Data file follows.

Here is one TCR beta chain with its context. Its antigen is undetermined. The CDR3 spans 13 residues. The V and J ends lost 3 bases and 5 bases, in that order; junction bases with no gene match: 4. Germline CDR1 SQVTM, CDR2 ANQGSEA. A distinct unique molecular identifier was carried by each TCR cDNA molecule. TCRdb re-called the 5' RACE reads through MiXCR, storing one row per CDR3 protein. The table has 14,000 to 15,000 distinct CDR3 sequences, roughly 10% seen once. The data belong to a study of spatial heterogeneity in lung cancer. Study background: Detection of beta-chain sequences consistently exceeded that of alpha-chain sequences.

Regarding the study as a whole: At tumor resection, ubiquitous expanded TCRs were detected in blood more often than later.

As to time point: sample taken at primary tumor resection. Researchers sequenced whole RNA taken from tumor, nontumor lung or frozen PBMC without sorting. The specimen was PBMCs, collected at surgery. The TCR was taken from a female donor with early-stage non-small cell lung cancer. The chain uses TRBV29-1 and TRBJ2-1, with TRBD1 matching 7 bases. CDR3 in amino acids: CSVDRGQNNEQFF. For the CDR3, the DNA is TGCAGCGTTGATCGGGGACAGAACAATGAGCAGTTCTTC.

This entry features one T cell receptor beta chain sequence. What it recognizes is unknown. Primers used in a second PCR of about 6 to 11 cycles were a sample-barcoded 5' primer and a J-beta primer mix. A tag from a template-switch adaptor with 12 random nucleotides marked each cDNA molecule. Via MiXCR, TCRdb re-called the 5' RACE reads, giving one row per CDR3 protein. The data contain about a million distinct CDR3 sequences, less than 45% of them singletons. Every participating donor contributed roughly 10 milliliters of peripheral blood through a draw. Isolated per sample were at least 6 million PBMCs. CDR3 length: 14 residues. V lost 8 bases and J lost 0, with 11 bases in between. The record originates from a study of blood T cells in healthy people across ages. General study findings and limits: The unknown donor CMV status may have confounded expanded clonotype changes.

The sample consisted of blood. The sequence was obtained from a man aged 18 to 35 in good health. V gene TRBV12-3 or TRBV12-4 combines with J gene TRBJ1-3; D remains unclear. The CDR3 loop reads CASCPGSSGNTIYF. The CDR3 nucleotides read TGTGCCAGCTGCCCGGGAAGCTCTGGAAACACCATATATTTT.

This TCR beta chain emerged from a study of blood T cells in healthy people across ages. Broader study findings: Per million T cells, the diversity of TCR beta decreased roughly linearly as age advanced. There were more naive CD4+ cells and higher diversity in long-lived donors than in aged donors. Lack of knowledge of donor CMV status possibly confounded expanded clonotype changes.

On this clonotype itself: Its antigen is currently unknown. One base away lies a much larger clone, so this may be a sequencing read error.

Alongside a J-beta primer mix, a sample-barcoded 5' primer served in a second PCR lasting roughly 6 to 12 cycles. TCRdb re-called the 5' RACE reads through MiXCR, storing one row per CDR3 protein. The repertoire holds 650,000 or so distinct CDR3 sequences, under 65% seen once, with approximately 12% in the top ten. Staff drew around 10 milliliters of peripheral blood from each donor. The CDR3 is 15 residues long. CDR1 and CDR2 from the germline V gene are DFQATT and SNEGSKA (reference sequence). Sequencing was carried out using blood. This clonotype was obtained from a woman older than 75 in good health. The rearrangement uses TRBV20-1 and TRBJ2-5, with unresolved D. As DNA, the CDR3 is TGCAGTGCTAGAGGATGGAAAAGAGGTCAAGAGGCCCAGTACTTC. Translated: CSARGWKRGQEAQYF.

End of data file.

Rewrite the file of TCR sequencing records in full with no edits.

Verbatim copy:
Here is one TCR beta chain with its context. Its antigen is undetermined. The CDR3 spans 13 residues. The V and J ends lost 3 bases and 5 bases, in that order; junction bases with no gene match: 4. Germline CDR1 SQVTM, CDR2 ANQGSEA. A distinct unique molecular identifier was carried by each TCR cDNA molecule. TCRdb re-called the 5' RACE reads through MiXCR, storing one row per CDR3 protein. The table has 14,000 to 15,000 distinct CDR3 sequences, roughly 10% seen once. The data belong to a study of spatial heterogeneity in lung cancer. Study background: Detection of beta-chain sequences consistently exceeded that of alpha-chain sequences.

Regarding the study as a whole: At tumor resection, ubiquitous expanded TCRs were detected in blood more often than later.

As to time point: sample taken at primary tumor resection. Researchers sequenced whole RNA taken from tumor, nontumor lung or frozen PBMC without sorting. The specimen was PBMCs, collected at surgery. The TCR was taken from a female donor with early-stage non-small cell lung cancer. The chain uses TRBV29-1 and TRBJ2-1, with TRBD1 matching 7 bases. CDR3 in amino acids: CSVDRGQNNEQFF. For the CDR3, the DNA is TGCAGCGTTGATCGGGGACAGAACAATGAGCAGTTCTTC.

This entry features one T cell receptor beta chain sequence. What it recognizes is unknown. Primers used in a second PCR of about 6 to 11 cycles were a sample-barcoded 5' primer and a J-beta primer mix. A tag from a template-switch adaptor with 12 random nucleotides marked each cDNA molecule. Via MiXCR, TCRdb re-called the 5' RACE reads, giving one row per CDR3 protein. The data contain about a million distinct CDR3 sequences, less than 45% of them singletons. Every participating donor contributed roughly 10 milliliters of peripheral blood through a draw. Isolated per sample were at least 6 million PBMCs. CDR3 length: 14 residues. V lost 8 bases and J lost 0, with 11 bases in between. The record originates from a study of blood T cells in healthy people across ages. General study findings and limits: The unknown donor CMV status may have confounded expanded clonotype changes.

The sample consisted of blood. The sequence was obtained from a man aged 18 to 35 in good health. V gene TRBV12-3 or TRBV12-4 combines with J gene TRBJ1-3; D remains unclear. The CDR3 loop reads CASCPGSSGNTIYF. The CDR3 nucleotides read TGTGCCAGCTGCCCGGGAAGCTCTGGAAACACCATATATTTT.

This TCR beta chain emerged from a study of blood T cells in healthy people across ages. Broader study findings: Per million T cells, the diversity of TCR beta decreased roughly linearly as age advanced. There were more naive CD4+ cells and higher diversity in long-lived donors than in aged donors. Lack of knowledge of donor CMV status possibly confounded expanded clonotype changes.

On this clonotype itself: Its antigen is currently unknown. One base away lies a much larger clone, so this may be a sequencing read error.

Alongside a J-beta primer mix, a sample-barcoded 5' primer served in a second PCR lasting roughly 6 to 12 cycles. TCRdb re-called the 5' RACE reads through MiXCR, storing one row per CDR3 protein. The repertoire holds 650,000 or so distinct CDR3 sequences, under 65% seen once, with approximately 12% in the top ten. Staff drew around 10 milliliters of peripheral blood from each donor. The CDR3 is 15 residues long. CDR1 and CDR2 from the germline V gene are DFQATT and SNEGSKA (reference sequence). Sequencing was carried out using blood. This clonotype was obtained from a woman older than 75 in good health. The rearrangement uses TRBV20-1 and TRBJ2-5, with unresolved D. As DNA, the CDR3 is TGCAGTGCTAGAGGATGGAAAAGAGGTCAAGAGGCCCAGTACTTC. Translated: CSARGWKRGQEAQYF.